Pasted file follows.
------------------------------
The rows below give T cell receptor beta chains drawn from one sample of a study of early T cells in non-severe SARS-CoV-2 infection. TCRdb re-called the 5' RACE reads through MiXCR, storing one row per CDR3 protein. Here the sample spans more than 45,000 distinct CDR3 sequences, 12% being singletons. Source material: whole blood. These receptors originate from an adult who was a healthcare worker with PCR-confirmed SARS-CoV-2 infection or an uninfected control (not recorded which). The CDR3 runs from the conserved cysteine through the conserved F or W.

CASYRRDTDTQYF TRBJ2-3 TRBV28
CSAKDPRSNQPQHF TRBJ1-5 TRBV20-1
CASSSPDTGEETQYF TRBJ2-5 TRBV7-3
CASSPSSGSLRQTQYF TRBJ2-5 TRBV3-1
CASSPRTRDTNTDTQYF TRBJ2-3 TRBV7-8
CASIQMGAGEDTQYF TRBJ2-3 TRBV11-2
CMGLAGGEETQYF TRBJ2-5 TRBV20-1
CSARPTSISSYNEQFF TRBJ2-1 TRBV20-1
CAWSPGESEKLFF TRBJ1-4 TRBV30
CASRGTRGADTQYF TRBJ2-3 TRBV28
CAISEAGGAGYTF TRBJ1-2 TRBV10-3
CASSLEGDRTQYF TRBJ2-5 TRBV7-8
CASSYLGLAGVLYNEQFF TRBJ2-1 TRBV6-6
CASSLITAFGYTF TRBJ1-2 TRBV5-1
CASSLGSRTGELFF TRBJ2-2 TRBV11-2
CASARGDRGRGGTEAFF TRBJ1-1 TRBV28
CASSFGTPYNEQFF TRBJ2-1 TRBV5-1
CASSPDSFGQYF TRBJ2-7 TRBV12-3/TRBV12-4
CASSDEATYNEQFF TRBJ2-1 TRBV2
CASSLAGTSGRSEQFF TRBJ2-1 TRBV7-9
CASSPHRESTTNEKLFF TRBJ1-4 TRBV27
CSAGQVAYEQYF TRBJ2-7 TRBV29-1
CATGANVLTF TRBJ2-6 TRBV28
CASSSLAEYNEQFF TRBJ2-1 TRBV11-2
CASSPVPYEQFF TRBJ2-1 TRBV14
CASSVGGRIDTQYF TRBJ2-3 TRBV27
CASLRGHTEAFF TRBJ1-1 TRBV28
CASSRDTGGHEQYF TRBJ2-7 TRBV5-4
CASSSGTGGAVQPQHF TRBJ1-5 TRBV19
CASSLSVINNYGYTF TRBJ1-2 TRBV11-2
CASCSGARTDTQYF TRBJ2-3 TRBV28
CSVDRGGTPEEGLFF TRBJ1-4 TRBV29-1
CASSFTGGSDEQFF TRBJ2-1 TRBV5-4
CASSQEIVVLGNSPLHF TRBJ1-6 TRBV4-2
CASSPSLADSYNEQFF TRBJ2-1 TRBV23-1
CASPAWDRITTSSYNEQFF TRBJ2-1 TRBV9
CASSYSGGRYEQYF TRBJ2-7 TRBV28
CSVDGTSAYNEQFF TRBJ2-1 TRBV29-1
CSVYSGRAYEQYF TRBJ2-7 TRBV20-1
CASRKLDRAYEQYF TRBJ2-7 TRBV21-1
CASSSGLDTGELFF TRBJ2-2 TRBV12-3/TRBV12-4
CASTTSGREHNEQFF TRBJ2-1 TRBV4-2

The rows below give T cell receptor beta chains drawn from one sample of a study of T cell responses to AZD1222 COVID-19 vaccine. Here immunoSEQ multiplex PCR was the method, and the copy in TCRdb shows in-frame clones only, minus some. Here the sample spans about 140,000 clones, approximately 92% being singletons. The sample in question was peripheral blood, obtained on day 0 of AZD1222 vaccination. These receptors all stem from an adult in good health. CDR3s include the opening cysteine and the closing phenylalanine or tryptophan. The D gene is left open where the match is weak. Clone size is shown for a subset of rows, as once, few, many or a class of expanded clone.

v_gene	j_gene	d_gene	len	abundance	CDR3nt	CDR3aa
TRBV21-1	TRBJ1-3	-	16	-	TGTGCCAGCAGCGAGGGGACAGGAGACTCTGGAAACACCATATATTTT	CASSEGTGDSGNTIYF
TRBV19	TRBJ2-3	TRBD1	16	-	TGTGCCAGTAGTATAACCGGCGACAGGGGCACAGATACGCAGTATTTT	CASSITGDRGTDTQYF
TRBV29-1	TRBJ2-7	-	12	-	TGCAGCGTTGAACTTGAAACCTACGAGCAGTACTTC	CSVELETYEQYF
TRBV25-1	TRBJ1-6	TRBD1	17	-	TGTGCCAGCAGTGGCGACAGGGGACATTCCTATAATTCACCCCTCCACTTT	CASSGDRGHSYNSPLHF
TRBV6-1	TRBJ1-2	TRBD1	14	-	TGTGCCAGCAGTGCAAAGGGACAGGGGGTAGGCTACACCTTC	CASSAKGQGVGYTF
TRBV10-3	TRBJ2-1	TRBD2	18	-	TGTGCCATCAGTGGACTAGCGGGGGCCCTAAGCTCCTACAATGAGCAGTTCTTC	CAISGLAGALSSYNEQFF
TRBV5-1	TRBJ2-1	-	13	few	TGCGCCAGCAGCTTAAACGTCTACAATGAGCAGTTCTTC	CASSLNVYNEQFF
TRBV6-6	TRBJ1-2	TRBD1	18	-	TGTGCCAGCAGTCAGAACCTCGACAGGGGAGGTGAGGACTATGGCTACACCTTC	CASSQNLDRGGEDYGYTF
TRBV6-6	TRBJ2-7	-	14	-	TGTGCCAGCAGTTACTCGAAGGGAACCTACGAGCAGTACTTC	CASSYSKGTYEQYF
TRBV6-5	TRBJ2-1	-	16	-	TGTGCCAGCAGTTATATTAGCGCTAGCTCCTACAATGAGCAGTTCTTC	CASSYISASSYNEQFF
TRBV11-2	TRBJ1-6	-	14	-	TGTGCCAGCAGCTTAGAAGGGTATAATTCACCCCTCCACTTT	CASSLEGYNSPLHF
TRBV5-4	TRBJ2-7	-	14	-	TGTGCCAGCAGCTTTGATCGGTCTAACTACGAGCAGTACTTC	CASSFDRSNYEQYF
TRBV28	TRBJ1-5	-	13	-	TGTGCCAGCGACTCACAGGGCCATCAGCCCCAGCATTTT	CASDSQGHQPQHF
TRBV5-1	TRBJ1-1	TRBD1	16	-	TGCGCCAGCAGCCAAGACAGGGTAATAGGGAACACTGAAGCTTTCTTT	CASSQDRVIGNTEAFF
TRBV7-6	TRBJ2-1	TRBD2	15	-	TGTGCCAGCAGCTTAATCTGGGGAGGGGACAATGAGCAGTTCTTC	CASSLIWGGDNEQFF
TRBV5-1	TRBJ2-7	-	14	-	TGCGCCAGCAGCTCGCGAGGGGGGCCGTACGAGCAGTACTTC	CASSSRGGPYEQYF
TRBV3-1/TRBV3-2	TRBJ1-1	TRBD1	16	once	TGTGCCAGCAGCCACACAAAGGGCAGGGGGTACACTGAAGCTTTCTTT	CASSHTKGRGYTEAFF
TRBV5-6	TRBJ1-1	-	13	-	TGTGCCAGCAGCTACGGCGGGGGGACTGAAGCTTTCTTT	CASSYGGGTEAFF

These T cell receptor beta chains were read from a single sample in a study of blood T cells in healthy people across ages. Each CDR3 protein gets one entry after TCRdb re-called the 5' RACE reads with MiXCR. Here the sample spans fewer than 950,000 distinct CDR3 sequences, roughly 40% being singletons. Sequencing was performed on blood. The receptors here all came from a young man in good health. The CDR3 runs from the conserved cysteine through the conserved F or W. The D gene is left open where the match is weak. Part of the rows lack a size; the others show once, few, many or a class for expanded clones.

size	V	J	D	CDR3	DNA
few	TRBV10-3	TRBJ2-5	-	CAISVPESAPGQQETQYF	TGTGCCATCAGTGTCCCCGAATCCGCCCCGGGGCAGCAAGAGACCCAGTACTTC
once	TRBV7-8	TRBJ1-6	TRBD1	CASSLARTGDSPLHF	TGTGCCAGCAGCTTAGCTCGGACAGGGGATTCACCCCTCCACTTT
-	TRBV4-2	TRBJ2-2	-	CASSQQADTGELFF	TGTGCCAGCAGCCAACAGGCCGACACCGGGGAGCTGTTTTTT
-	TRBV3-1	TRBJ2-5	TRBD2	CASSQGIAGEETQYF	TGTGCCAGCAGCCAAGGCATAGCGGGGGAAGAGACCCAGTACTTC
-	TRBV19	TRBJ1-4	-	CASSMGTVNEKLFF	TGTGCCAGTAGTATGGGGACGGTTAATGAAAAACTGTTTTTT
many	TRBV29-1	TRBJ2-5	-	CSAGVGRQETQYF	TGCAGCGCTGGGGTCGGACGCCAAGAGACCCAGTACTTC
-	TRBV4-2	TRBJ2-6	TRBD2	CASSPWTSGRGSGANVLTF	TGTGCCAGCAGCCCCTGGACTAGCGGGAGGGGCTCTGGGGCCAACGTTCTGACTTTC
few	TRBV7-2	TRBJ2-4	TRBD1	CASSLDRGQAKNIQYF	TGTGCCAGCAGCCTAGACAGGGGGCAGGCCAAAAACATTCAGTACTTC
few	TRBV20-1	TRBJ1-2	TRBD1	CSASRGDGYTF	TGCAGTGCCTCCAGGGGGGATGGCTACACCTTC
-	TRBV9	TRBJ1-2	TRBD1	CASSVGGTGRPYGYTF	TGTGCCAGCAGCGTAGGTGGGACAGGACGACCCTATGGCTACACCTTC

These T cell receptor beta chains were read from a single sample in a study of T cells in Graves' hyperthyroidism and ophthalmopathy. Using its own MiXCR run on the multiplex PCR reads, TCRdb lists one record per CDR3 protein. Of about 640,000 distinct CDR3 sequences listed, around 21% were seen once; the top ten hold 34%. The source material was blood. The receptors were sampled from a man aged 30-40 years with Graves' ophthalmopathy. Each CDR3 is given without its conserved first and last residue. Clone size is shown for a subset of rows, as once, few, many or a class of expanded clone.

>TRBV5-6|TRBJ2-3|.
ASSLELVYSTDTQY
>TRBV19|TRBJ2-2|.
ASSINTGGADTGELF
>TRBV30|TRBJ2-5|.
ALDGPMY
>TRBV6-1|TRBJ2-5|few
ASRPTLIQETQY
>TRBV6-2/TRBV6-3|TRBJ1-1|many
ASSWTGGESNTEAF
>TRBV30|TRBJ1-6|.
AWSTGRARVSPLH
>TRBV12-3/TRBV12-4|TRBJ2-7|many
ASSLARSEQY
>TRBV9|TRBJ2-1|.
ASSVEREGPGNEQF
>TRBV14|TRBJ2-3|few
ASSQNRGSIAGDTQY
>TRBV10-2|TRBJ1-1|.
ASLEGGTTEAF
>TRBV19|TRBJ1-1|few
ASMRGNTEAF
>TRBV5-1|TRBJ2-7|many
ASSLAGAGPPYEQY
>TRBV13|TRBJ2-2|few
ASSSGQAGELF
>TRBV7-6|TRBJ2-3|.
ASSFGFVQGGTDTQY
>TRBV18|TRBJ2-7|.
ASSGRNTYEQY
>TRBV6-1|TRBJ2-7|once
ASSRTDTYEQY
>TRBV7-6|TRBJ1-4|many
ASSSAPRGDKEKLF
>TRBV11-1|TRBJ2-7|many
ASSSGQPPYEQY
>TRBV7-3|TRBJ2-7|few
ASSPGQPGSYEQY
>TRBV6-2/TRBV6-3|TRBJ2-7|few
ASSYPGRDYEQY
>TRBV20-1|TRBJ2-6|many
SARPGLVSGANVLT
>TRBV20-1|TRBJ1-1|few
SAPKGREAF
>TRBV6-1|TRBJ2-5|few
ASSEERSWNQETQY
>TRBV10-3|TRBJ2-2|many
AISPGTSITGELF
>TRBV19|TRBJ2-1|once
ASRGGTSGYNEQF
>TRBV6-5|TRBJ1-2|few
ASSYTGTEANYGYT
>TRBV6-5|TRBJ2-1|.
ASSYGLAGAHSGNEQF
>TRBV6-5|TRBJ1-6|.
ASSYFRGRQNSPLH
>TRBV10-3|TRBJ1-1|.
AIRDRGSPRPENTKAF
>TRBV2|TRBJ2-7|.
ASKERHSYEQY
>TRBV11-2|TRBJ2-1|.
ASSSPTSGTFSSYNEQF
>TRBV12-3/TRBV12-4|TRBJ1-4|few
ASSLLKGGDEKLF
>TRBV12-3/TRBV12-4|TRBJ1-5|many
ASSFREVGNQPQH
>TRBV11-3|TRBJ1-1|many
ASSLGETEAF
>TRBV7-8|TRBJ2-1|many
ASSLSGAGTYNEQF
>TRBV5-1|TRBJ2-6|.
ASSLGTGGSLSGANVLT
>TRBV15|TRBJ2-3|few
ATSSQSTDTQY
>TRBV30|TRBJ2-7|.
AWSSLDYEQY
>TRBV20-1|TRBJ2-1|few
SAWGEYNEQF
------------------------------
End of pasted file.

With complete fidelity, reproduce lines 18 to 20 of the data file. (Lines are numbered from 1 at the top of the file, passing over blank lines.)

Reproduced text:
CASSFGTPYNEQFF TRBJ2-1 TRBV5-1
CASSPDSFGQYF TRBJ2-7 TRBV12-3/TRBV12-4
CASSDEATYNEQFF TRBJ2-1 TRBV2